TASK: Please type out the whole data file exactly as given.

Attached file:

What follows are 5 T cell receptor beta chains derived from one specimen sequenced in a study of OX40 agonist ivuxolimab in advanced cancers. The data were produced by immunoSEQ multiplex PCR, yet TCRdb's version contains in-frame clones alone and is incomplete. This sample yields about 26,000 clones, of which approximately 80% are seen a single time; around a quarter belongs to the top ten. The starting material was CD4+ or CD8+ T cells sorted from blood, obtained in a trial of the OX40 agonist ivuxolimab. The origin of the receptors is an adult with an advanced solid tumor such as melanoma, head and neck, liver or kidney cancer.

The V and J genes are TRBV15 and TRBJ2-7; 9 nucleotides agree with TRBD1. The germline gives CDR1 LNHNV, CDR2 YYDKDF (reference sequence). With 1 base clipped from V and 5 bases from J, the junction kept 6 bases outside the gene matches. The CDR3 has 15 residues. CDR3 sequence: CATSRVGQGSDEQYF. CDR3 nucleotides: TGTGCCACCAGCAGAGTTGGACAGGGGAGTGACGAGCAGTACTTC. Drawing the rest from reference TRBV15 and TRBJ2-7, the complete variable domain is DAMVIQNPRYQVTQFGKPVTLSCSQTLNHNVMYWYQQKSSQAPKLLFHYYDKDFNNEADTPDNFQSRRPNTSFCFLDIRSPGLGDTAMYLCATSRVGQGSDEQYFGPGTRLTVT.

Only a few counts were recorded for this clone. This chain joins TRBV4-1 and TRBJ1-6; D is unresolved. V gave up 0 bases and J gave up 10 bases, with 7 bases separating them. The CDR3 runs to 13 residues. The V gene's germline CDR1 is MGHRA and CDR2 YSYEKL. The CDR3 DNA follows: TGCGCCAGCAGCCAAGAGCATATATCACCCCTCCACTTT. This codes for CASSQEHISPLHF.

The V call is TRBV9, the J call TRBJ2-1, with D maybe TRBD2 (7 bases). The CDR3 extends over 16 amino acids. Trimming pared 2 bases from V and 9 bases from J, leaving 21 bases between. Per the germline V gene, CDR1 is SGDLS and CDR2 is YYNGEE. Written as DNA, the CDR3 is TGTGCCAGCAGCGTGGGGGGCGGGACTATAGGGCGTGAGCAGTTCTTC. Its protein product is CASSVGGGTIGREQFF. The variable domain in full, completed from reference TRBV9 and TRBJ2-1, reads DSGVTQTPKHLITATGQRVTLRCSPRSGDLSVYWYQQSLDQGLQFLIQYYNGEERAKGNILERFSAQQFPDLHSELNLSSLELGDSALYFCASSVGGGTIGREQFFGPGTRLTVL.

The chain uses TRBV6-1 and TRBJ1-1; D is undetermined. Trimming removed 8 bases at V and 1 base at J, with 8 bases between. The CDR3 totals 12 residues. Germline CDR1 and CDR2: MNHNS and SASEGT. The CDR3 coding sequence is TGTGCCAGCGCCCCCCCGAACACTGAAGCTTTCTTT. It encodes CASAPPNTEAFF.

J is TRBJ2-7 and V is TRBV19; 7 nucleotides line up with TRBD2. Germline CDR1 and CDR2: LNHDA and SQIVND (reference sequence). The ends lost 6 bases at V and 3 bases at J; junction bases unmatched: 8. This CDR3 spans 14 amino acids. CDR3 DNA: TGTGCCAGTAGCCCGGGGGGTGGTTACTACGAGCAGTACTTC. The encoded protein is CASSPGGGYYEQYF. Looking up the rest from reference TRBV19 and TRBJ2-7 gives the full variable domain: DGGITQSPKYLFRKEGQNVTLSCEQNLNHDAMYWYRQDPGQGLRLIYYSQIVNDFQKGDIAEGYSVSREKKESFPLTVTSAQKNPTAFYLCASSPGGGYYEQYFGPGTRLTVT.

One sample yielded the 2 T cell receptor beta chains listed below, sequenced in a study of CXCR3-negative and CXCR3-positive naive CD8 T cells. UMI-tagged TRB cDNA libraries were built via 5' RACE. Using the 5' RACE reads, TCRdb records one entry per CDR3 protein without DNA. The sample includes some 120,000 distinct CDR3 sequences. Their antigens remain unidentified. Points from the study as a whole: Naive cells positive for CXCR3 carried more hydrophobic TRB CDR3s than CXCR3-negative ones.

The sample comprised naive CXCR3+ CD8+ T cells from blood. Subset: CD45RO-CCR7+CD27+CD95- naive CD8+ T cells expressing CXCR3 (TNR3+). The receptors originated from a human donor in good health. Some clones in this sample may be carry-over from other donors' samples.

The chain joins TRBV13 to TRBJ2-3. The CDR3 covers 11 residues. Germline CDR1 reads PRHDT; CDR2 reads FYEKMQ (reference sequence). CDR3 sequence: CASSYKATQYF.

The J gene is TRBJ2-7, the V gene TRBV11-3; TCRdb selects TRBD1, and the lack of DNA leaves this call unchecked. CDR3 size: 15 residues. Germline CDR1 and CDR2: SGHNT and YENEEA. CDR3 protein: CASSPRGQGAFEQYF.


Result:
What follows are 5 T cell receptor beta chains derived from one specimen sequenced in a study of OX40 agonist ivuxolimab in advanced cancers. The data were produced by immunoSEQ multiplex PCR, yet TCRdb's version contains in-frame clones alone and is incomplete. This sample yields about 26,000 clones, of which approximately 80% are seen a single time; around a quarter belongs to the top ten. The starting material was CD4+ or CD8+ T cells sorted from blood, obtained in a trial of the OX40 agonist ivuxolimab. The origin of the receptors is an adult with an advanced solid tumor such as melanoma, head and neck, liver or kidney cancer.

The V and J genes are TRBV15 and TRBJ2-7; 9 nucleotides agree with TRBD1. The germline gives CDR1 LNHNV, CDR2 YYDKDF (reference sequence). With 1 base clipped from V and 5 bases from J, the junction kept 6 bases outside the gene matches. The CDR3 has 15 residues. CDR3 sequence: CATSRVGQGSDEQYF. CDR3 nucleotides: TGTGCCACCAGCAGAGTTGGACAGGGGAGTGACGAGCAGTACTTC. Drawing the rest from reference TRBV15 and TRBJ2-7, the complete variable domain is DAMVIQNPRYQVTQFGKPVTLSCSQTLNHNVMYWYQQKSSQAPKLLFHYYDKDFNNEADTPDNFQSRRPNTSFCFLDIRSPGLGDTAMYLCATSRVGQGSDEQYFGPGTRLTVT.

Only a few counts were recorded for this clone. This chain joins TRBV4-1 and TRBJ1-6; D is unresolved. V gave up 0 bases and J gave up 10 bases, with 7 bases separating them. The CDR3 runs to 13 residues. The V gene's germline CDR1 is MGHRA and CDR2 YSYEKL. The CDR3 DNA follows: TGCGCCAGCAGCCAAGAGCATATATCACCCCTCCACTTT. This codes for CASSQEHISPLHF.

The V call is TRBV9, the J call TRBJ2-1, with D maybe TRBD2 (7 bases). The CDR3 extends over 16 amino acids. Trimming pared 2 bases from V and 9 bases from J, leaving 21 bases between. Per the germline V gene, CDR1 is SGDLS and CDR2 is YYNGEE. Written as DNA, the CDR3 is TGTGCCAGCAGCGTGGGGGGCGGGACTATAGGGCGTGAGCAGTTCTTC. Its protein product is CASSVGGGTIGREQFF. The variable domain in full, completed from reference TRBV9 and TRBJ2-1, reads DSGVTQTPKHLITATGQRVTLRCSPRSGDLSVYWYQQSLDQGLQFLIQYYNGEERAKGNILERFSAQQFPDLHSELNLSSLELGDSALYFCASSVGGGTIGREQFFGPGTRLTVL.

The chain uses TRBV6-1 and TRBJ1-1; D is undetermined. Trimming removed 8 bases at V and 1 base at J, with 8 bases between. The CDR3 totals 12 residues. Germline CDR1 and CDR2: MNHNS and SASEGT. The CDR3 coding sequence is TGTGCCAGCGCCCCCCCGAACACTGAAGCTTTCTTT. It encodes CASAPPNTEAFF.

J is TRBJ2-7 and V is TRBV19; 7 nucleotides line up with TRBD2. Germline CDR1 and CDR2: LNHDA and SQIVND (reference sequence). The ends lost 6 bases at V and 3 bases at J; junction bases unmatched: 8. This CDR3 spans 14 amino acids. CDR3 DNA: TGTGCCAGTAGCCCGGGGGGTGGTTACTACGAGCAGTACTTC. The encoded protein is CASSPGGGYYEQYF. Looking up the rest from reference TRBV19 and TRBJ2-7 gives the full variable domain: DGGITQSPKYLFRKEGQNVTLSCEQNLNHDAMYWYRQDPGQGLRLIYYSQIVNDFQKGDIAEGYSVSREKKESFPLTVTSAQKNPTAFYLCASSPGGGYYEQYFGPGTRLTVT.

One sample yielded the 2 T cell receptor beta chains listed below, sequenced in a study of CXCR3-negative and CXCR3-positive naive CD8 T cells. UMI-tagged TRB cDNA libraries were built via 5' RACE. Using the 5' RACE reads, TCRdb records one entry per CDR3 protein without DNA. The sample includes some 120,000 distinct CDR3 sequences. Their antigens remain unidentified. Points from the study as a whole: Naive cells positive for CXCR3 carried more hydrophobic TRB CDR3s than CXCR3-negative ones.

The sample comprised naive CXCR3+ CD8+ T cells from blood. Subset: CD45RO-CCR7+CD27+CD95- naive CD8+ T cells expressing CXCR3 (TNR3+). The receptors originated from a human donor in good health. Some clones in this sample may be carry-over from other donors' samples.

The chain joins TRBV13 to TRBJ2-3. The CDR3 covers 11 residues. Germline CDR1 reads PRHDT; CDR2 reads FYEKMQ (reference sequence). CDR3 sequence: CASSYKATQYF.

The J gene is TRBJ2-7, the V gene TRBV11-3; TCRdb selects TRBD1, and the lack of DNA leaves this call unchecked. CDR3 size: 15 residues. Germline CDR1 and CDR2: SGHNT and YENEEA. CDR3 protein: CASSPRGQGAFEQYF.